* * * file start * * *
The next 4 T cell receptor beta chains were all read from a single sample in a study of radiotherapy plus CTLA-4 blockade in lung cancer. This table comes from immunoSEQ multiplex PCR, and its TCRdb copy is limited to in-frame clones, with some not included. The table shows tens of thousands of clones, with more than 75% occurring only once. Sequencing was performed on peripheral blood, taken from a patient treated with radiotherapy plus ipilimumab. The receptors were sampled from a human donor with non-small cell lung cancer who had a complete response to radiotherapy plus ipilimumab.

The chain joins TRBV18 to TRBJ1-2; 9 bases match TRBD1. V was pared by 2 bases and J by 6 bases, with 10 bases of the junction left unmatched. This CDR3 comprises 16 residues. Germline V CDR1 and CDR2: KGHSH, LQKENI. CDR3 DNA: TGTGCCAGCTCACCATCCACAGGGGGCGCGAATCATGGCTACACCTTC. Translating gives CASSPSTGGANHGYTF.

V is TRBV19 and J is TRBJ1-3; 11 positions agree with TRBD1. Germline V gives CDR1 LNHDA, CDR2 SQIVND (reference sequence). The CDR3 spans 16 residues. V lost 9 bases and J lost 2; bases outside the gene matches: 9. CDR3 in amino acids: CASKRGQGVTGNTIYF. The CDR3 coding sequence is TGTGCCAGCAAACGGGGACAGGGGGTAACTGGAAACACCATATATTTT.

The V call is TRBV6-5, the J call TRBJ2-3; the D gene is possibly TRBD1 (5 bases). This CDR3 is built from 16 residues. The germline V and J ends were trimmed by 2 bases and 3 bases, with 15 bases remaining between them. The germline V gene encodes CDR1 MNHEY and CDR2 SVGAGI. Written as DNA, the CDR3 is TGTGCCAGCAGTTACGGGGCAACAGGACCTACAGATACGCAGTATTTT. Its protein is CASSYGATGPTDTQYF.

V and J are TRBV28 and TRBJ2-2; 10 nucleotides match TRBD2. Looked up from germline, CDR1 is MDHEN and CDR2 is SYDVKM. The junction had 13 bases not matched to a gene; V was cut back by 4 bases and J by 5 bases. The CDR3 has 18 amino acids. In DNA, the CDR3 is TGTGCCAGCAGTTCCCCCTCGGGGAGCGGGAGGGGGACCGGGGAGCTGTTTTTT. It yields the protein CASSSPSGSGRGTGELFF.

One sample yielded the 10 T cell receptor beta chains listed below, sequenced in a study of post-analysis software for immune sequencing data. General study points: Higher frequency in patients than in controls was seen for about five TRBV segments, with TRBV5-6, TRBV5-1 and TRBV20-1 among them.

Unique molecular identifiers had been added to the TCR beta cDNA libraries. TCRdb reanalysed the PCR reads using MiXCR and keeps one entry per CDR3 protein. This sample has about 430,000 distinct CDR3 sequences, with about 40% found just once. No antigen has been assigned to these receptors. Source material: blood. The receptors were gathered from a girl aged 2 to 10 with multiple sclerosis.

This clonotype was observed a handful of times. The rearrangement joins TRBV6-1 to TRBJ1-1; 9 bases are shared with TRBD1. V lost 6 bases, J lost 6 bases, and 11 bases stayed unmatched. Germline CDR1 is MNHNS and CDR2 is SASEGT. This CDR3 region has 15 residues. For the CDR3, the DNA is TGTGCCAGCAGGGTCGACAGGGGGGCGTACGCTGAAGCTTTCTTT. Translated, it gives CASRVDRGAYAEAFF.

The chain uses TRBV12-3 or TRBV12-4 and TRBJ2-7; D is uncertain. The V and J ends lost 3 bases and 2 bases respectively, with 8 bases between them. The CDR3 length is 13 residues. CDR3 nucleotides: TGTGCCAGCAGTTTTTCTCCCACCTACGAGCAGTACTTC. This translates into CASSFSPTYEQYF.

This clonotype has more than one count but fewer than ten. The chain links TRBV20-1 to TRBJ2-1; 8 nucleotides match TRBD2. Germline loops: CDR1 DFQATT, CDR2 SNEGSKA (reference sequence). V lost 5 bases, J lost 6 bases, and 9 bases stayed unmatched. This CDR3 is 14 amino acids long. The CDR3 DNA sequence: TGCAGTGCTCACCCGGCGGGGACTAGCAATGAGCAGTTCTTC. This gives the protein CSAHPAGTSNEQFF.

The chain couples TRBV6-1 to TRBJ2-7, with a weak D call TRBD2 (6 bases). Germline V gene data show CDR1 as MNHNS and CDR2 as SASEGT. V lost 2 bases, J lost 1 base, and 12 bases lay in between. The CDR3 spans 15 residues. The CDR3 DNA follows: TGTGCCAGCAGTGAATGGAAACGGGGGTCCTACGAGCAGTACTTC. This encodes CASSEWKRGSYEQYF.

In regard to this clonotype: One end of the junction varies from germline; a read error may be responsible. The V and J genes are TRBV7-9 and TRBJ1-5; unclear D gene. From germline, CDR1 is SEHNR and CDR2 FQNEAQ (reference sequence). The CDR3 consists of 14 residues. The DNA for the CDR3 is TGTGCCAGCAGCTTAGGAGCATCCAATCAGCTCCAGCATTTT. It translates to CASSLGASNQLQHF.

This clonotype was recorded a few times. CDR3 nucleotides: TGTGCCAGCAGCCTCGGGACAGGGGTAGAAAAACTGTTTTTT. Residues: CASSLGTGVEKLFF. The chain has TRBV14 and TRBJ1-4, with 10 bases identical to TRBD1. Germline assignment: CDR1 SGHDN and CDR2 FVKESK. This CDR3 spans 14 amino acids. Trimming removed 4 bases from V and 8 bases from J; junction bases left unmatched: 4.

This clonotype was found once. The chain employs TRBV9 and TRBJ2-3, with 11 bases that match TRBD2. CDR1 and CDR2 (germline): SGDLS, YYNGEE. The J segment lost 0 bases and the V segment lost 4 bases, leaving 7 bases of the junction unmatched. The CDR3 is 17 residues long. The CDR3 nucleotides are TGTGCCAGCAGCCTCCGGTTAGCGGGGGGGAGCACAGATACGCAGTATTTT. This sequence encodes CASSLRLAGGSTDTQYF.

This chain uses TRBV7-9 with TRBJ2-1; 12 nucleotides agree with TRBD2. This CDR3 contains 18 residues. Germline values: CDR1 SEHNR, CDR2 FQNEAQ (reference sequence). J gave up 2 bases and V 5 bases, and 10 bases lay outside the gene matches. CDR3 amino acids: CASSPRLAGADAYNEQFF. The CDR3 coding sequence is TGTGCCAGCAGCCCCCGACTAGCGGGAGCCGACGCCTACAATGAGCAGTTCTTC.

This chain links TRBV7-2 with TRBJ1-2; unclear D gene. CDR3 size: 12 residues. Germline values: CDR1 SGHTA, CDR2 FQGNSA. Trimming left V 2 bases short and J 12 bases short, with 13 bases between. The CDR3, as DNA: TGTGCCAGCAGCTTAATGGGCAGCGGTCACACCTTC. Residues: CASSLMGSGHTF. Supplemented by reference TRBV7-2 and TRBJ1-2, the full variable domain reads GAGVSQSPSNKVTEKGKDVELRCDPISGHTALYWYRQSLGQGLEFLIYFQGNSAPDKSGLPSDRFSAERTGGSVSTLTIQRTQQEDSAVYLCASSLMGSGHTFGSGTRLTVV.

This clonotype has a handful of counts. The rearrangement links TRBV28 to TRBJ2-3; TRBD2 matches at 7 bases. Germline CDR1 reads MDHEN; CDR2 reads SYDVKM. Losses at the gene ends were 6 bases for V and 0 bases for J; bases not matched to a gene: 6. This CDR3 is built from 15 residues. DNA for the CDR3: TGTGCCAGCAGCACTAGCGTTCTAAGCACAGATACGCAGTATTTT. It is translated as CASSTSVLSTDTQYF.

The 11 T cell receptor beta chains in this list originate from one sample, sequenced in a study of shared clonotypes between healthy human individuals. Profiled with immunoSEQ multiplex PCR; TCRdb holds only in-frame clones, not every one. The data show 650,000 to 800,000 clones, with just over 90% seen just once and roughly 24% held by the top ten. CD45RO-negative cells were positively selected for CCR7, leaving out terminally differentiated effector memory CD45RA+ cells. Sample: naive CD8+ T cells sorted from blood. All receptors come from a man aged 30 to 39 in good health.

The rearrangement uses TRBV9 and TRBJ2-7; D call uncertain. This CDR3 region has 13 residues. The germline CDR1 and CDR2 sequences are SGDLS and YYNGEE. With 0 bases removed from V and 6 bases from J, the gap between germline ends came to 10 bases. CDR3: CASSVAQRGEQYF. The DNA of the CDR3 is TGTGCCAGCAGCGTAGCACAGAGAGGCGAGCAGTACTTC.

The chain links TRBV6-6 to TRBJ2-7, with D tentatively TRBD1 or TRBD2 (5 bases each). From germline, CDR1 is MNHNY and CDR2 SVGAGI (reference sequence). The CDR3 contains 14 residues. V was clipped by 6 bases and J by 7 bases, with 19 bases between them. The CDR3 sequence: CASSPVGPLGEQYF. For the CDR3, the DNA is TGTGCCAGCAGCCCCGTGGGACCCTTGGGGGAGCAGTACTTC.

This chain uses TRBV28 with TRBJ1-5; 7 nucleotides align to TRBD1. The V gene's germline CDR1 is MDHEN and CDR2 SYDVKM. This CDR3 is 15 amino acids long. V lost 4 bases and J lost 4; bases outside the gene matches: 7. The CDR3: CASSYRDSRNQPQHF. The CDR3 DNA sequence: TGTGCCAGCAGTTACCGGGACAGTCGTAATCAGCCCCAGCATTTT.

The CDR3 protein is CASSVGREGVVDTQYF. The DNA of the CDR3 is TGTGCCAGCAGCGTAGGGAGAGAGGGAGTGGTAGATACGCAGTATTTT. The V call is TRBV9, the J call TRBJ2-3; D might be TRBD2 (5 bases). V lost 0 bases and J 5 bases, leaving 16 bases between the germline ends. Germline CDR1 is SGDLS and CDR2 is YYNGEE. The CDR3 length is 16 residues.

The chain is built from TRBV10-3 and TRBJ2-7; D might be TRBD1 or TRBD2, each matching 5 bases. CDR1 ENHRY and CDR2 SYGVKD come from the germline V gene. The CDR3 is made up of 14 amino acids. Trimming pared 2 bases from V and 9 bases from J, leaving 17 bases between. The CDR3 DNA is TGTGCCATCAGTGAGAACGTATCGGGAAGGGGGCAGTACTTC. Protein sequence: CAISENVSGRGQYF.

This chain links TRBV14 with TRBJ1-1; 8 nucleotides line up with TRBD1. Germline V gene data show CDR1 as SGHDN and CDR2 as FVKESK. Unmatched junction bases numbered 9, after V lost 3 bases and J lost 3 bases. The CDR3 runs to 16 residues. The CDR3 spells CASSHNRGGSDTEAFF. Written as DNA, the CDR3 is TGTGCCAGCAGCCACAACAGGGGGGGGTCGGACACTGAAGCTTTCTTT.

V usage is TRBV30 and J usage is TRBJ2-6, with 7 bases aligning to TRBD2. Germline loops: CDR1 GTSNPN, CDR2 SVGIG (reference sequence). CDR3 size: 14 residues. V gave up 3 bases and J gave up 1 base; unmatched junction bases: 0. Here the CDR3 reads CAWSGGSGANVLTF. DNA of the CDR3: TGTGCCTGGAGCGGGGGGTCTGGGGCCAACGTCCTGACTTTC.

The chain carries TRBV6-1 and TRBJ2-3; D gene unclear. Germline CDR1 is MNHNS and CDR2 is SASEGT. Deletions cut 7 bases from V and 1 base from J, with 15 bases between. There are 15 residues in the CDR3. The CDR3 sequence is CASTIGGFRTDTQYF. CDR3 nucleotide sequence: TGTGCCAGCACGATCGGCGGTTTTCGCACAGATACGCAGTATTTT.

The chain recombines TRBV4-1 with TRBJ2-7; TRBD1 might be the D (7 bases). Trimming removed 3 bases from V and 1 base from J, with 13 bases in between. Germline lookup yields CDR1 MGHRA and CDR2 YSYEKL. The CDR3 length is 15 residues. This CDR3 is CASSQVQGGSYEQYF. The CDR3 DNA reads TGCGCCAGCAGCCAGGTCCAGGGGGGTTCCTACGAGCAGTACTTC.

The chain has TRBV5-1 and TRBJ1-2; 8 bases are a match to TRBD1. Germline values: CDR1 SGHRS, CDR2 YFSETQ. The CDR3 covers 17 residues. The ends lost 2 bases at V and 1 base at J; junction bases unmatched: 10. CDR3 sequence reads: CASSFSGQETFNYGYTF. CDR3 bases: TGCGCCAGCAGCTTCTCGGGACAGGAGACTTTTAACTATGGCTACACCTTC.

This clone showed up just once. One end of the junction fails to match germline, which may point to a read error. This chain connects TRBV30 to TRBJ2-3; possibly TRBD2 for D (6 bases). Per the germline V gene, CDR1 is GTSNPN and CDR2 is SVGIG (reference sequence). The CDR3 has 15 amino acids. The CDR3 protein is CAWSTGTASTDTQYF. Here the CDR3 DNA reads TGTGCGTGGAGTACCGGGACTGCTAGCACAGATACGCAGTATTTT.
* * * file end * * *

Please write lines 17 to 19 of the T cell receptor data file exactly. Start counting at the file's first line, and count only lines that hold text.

This clonotype has a handful of counts. The rearrangement links TRBV28 to TRBJ2-3; TRBD2 matches at 7 bases. Germline CDR1 reads MDHEN; CDR2 reads SYDVKM. Losses at the gene ends were 6 bases for V and 0 bases for J; bases not matched to a gene: 6. This CDR3 is built from 15 residues. DNA for the CDR3: TGTGCCAGCAGCACTAGCGTTCTAAGCACAGATACGCAGTATTTT. It is translated as CASSTSVLSTDTQYF.

The 11 T cell receptor beta chains in this list originate from one sample, sequenced in a study of shared clonotypes between healthy human individuals. Profiled with immunoSEQ multiplex PCR; TCRdb holds only in-frame clones, not every one. The data show 650,000 to 800,000 clones, with just over 90% seen just once and roughly 24% held by the top ten. CD45RO-negative cells were positively selected for CCR7, leaving out terminally differentiated effector memory CD45RA+ cells. Sample: naive CD8+ T cells sorted from blood. All receptors come from a man aged 30 to 39 in good health.

The rearrangement uses TRBV9 and TRBJ2-7; D call uncertain. This CDR3 region has 13 residues. The germline CDR1 and CDR2 sequences are SGDLS and YYNGEE. With 0 bases removed from V and 6 bases from J, the gap between germline ends came to 10 bases. CDR3: CASSVAQRGEQYF. The DNA of the CDR3 is TGTGCCAGCAGCGTAGCACAGAGAGGCGAGCAGTACTTC.